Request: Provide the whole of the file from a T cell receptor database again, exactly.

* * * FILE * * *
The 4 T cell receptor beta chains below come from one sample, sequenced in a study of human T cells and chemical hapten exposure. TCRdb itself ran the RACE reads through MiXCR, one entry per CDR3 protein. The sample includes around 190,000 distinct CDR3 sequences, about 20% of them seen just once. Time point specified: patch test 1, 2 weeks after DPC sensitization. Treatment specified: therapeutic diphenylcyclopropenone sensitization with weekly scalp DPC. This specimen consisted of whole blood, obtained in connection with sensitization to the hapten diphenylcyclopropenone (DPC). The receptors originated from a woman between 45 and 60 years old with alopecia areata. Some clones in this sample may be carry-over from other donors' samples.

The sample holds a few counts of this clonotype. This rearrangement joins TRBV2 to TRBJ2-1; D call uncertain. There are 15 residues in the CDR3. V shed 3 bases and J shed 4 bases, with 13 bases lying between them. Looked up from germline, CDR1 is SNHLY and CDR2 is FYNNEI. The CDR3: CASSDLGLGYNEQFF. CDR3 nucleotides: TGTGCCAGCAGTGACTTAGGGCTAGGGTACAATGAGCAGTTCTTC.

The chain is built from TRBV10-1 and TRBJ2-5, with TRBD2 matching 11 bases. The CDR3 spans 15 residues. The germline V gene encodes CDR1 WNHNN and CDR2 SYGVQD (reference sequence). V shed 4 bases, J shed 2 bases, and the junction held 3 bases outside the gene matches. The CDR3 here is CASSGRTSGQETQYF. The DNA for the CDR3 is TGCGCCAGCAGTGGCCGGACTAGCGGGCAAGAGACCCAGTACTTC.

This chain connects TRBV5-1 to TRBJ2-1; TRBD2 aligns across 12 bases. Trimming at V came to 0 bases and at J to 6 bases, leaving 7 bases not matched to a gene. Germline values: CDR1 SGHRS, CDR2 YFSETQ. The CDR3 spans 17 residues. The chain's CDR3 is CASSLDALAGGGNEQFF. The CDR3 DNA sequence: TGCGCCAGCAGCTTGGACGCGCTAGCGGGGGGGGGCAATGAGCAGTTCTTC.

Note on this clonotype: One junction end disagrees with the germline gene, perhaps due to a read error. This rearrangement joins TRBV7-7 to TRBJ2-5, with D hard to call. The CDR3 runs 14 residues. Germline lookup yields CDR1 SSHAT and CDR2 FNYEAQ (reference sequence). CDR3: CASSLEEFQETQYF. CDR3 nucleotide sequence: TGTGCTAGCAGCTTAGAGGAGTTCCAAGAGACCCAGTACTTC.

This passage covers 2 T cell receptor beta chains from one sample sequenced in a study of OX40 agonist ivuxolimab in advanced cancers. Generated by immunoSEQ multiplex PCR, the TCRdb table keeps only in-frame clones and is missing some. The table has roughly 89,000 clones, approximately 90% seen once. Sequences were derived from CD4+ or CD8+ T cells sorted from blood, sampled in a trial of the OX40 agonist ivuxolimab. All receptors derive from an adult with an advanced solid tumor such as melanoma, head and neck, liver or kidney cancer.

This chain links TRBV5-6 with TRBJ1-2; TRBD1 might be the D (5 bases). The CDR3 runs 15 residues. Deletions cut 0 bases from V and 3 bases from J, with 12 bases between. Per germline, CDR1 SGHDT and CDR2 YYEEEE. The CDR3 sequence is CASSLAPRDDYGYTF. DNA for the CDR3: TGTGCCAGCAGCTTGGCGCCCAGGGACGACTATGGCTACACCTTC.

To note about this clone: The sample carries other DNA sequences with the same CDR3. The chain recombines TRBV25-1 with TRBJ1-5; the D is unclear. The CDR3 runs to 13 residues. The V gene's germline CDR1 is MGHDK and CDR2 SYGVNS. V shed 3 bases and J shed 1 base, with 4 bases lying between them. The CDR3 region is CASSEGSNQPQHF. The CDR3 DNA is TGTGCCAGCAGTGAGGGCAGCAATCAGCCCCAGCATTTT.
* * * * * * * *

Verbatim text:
The 4 T cell receptor beta chains below come from one sample, sequenced in a study of human T cells and chemical hapten exposure. TCRdb itself ran the RACE reads through MiXCR, one entry per CDR3 protein. The sample includes around 190,000 distinct CDR3 sequences, about 20% of them seen just once. Time point specified: patch test 1, 2 weeks after DPC sensitization. Treatment specified: therapeutic diphenylcyclopropenone sensitization with weekly scalp DPC. This specimen consisted of whole blood, obtained in connection with sensitization to the hapten diphenylcyclopropenone (DPC). The receptors originated from a woman between 45 and 60 years old with alopecia areata. Some clones in this sample may be carry-over from other donors' samples.

The sample holds a few counts of this clonotype. This rearrangement joins TRBV2 to TRBJ2-1; D call uncertain. There are 15 residues in the CDR3. V shed 3 bases and J shed 4 bases, with 13 bases lying between them. Looked up from germline, CDR1 is SNHLY and CDR2 is FYNNEI. The CDR3: CASSDLGLGYNEQFF. CDR3 nucleotides: TGTGCCAGCAGTGACTTAGGGCTAGGGTACAATGAGCAGTTCTTC.

The chain is built from TRBV10-1 and TRBJ2-5, with TRBD2 matching 11 bases. The CDR3 spans 15 residues. The germline V gene encodes CDR1 WNHNN and CDR2 SYGVQD (reference sequence). V shed 4 bases, J shed 2 bases, and the junction held 3 bases outside the gene matches. The CDR3 here is CASSGRTSGQETQYF. The DNA for the CDR3 is TGCGCCAGCAGTGGCCGGACTAGCGGGCAAGAGACCCAGTACTTC.

This chain connects TRBV5-1 to TRBJ2-1; TRBD2 aligns across 12 bases. Trimming at V came to 0 bases and at J to 6 bases, leaving 7 bases not matched to a gene. Germline values: CDR1 SGHRS, CDR2 YFSETQ. The CDR3 spans 17 residues. The chain's CDR3 is CASSLDALAGGGNEQFF. The CDR3 DNA sequence: TGCGCCAGCAGCTTGGACGCGCTAGCGGGGGGGGGCAATGAGCAGTTCTTC.

Note on this clonotype: One junction end disagrees with the germline gene, perhaps due to a read error. This rearrangement joins TRBV7-7 to TRBJ2-5, with D hard to call. The CDR3 runs 14 residues. Germline lookup yields CDR1 SSHAT and CDR2 FNYEAQ (reference sequence). CDR3: CASSLEEFQETQYF. CDR3 nucleotide sequence: TGTGCTAGCAGCTTAGAGGAGTTCCAAGAGACCCAGTACTTC.

This passage covers 2 T cell receptor beta chains from one sample sequenced in a study of OX40 agonist ivuxolimab in advanced cancers. Generated by immunoSEQ multiplex PCR, the TCRdb table keeps only in-frame clones and is missing some. The table has roughly 89,000 clones, approximately 90% seen once. Sequences were derived from CD4+ or CD8+ T cells sorted from blood, sampled in a trial of the OX40 agonist ivuxolimab. All receptors derive from an adult with an advanced solid tumor such as melanoma, head and neck, liver or kidney cancer.

This chain links TRBV5-6 with TRBJ1-2; TRBD1 might be the D (5 bases). The CDR3 runs 15 residues. Deletions cut 0 bases from V and 3 bases from J, with 12 bases between. Per germline, CDR1 SGHDT and CDR2 YYEEEE. The CDR3 sequence is CASSLAPRDDYGYTF. DNA for the CDR3: TGTGCCAGCAGCTTGGCGCCCAGGGACGACTATGGCTACACCTTC.

To note about this clone: The sample carries other DNA sequences with the same CDR3. The chain recombines TRBV25-1 with TRBJ1-5; the D is unclear. The CDR3 runs to 13 residues. The V gene's germline CDR1 is MGHDK and CDR2 SYGVNS. V shed 3 bases and J shed 1 base, with 4 bases lying between them. The CDR3 region is CASSEGSNQPQHF. The CDR3 DNA is TGTGCCAGCAGTGAGGGCAGCAATCAGCCCCAGCATTTT.